You know what they say: If you fail to plan, you plan to fail. Before you do anything in the garden, make a plan, map it out and think about what you want to grow for the year. (Image via Seattle Seedling)
Seed Selecting
Seed Selecting
This is the fun part! But first, take stock of what you've got, including maybe some seeds you saved from last year, and shop or trade for the rest. (Image via Sweet Domesticity)

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Orchard Road Canning Jars: Review and Giveaway

Orchard Road Canning Jars: Review and Giveaway, found on PunkDomestics.com

If you're like me, and I know I am, you occasionally get a little, well, bored with the same old jars. Ball jars can be a bit twee and over decorated, though they certainly are ubiquitous and convenient. I love the look of Weck jars, but don't find them terribly practical for actual canning. 

There's a new jar in town: Orchard Road. These sleek, smooth-sided jars are interchangeable with your workday Balls, but with a slightly more modern profile. Read my full review over on About.com to learn their pros and cons. (Spoiler alert: Mostly pros.)

The good folks at Fillmore Container have graciously provided me a bunch of these jars to play with, but they're not stopping there. You, yes you, can win some of these jars and lids for your very own, as well as an additional 50 smackers to spend on whatever your heart desires at Fillmore Container. And they have a lot of cool stuff.

You want it, don't you? Of course you do. So how do you enter to win? We've got options -- lots of options. You can do any or all of the following things:

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Cabbage from Kraut to Kimchi and Beyond

Cabbage is your friend! Whether you're working with the Western globes in green or red, or crisp heads of napa cabbage, a little salt, time and patience can turn it into a traditional condiment with a global footprint. From tangy sauerkraut to spicy kimchi and beyond, here's a few ways to make the most of this ubiqutous veg.

Sauerkraut
Sauerkraut
Whether you start with green or red cabbage, you can whip up a batch of tangy kraut using just cabbage, salt and a mason jar, but branch out and try variations like cran-apple, jicama-apple or kicked up with Sichuan spices. (Image via Food in Jars)
Cortido
Curtido
Curtido is Central America's answer to sauerkraut: Same tangy taste, but punched up with Mexican oregano and the fiery kick of chili peppers. (Image via rcakewalk)

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We Heart Beets

Jewels from the ground, beets delight with their earthy sweetness. Whether you like ruby red, golden, or candy-stripe Chioggia, here's a bunch of ways to put up these gemlike roots.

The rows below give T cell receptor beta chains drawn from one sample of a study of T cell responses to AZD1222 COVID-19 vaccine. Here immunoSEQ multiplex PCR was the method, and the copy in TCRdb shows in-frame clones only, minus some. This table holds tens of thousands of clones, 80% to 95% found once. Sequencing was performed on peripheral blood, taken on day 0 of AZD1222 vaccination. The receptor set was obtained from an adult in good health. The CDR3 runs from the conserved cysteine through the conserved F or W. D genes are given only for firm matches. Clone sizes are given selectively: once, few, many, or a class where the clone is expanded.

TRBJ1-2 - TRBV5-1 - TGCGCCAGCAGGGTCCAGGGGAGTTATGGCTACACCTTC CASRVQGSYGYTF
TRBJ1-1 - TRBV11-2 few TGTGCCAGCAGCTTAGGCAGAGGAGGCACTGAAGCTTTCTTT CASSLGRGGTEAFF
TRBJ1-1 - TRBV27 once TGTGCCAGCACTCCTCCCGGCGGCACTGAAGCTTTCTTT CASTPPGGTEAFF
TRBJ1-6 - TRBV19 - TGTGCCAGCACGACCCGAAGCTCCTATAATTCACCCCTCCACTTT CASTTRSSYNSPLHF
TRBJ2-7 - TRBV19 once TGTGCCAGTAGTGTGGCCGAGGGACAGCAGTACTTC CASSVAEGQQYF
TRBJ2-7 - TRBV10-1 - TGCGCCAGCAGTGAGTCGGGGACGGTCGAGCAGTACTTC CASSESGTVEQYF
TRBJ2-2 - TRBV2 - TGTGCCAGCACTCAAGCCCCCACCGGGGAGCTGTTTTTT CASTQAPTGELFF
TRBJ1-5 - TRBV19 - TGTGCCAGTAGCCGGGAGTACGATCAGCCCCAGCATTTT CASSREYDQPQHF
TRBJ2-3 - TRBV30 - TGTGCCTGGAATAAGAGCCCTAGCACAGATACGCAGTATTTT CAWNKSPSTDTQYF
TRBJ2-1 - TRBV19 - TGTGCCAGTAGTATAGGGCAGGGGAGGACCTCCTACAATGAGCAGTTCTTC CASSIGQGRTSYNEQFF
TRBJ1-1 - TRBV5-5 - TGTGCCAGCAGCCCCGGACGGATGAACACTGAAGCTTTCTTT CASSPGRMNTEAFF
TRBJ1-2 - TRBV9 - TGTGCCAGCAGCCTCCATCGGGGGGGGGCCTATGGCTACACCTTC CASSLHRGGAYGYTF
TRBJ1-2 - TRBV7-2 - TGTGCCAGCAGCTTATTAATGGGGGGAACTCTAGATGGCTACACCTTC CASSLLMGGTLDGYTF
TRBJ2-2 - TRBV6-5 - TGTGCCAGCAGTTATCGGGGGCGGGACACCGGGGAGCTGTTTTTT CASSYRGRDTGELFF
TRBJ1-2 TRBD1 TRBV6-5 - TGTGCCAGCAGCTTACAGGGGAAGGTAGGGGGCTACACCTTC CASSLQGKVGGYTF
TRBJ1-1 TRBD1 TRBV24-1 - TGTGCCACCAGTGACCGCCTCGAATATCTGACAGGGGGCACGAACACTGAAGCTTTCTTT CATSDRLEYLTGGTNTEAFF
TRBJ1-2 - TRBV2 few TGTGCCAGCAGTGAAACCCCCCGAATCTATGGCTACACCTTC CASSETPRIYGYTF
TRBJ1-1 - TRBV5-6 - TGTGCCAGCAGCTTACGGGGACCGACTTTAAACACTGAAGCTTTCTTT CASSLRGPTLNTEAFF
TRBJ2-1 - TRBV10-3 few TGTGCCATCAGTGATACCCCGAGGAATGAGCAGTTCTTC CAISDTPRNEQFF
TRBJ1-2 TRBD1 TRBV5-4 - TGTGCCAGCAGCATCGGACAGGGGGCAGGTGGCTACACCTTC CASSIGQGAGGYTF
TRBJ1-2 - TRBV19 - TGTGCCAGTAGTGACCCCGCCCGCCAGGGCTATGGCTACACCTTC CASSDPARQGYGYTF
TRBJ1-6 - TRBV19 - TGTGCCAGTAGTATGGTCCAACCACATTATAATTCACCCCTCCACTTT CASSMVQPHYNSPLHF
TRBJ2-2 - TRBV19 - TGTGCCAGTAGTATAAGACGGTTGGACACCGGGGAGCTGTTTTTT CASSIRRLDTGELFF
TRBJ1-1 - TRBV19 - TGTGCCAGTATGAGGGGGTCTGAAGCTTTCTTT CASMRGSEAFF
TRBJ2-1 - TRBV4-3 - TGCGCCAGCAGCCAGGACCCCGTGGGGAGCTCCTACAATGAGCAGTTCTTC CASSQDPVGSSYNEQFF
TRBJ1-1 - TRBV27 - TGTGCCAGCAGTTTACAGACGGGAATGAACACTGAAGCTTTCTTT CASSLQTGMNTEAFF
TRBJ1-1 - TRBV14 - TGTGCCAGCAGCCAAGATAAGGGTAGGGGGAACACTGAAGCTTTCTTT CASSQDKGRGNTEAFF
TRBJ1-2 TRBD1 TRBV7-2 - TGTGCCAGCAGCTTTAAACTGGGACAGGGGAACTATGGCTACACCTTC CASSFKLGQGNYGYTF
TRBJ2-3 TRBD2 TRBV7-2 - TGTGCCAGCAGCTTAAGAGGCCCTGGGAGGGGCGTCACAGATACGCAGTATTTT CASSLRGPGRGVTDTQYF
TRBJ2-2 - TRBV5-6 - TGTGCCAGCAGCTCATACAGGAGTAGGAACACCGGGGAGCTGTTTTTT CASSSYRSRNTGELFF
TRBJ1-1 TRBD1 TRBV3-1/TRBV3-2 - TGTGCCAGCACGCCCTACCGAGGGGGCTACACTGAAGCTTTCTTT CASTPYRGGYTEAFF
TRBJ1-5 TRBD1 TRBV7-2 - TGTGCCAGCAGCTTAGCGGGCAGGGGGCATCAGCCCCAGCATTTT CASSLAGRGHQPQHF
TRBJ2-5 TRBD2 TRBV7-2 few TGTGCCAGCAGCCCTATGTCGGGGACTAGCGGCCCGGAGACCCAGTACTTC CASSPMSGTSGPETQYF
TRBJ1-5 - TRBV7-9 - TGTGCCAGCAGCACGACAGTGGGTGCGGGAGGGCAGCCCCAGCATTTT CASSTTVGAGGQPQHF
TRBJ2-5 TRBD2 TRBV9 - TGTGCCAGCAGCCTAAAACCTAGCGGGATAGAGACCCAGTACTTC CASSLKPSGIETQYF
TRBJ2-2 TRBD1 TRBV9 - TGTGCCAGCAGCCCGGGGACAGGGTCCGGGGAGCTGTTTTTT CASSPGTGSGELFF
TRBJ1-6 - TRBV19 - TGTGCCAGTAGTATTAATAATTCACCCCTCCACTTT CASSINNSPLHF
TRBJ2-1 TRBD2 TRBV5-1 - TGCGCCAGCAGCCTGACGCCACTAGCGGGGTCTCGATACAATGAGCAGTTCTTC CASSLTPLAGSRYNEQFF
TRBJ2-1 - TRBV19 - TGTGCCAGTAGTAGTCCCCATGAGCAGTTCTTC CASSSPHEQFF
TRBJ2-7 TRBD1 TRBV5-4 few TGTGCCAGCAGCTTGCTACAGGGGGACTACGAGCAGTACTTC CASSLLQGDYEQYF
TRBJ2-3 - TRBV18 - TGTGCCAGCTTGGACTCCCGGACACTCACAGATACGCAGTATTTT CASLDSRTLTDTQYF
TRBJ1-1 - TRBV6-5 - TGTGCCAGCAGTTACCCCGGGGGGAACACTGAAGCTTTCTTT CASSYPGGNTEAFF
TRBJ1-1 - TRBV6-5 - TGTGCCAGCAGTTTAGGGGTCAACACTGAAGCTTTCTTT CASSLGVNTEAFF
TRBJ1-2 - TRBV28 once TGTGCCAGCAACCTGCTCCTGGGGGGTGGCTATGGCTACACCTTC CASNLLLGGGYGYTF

Pickled Beets, found on PunkDomestics.com
Pickled Beets
Sliced or chunked beets pickled in a sweet brine enhances their natural flavor. Delicious as part of a cheese plate, or with salads. (Image via San Diego Foodstuff)
Beet Pickled Eggs, found on PunkDomestics.com
Beet Pickled Eggs
Don't chuck that brine! Use it to pickle hard-boiled eggs for a colorful, and very delicious, treat. (Image via This American Bite)
Kabees el-Lift, found on PunkDomestics.com
Kabees el-Lift
When fermented with turnip, they become a mustardy, pink pickle known as kabees el-lift, the classic condiment for shawerma. (Image via The Domestic Man)

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Marmalade: Beyond Orange

Citrus is in, and nothing captures the essence of these sunny fruits like marmalade, whether you're making the classic orange or dabbling in other citrus.

How to Cut Citrus for Marmalade
How to Cut Citrus for Marmalade
First things first: How you cut your citrus can make a big difference in the final product when making marmalade. Here's how to make perfectly uniform cuts.
Orange Marmalade
Orange Marmalade
Sevilles are great, but orange marmalade can also be made with blood oranges, cara caras and others. (Image via Local Kitchen)
Lemon Marmalade
Lemon Marmalade
Sweet and fragrant meyer lemons are a great fit here. (If you don't get local meyers, be sure to order some from Lemon Ladies here in the Bay Area.) But all lemons marm up a treat. (Image via Hitchhiking to Heaven)

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New Site Feature: Rewards by SessionM

I'm excited to announce a new feature on Punk Domestics, in partnership with BlogHer. If you look at the top of the right sidebar, you'll see a badge that says Punk Domestics Rewards Powered by mPoints. mPoints is a program designed to thank you, the Punk Domestics community, for doing the things you already are doing.

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Recipes - Techniques - Tools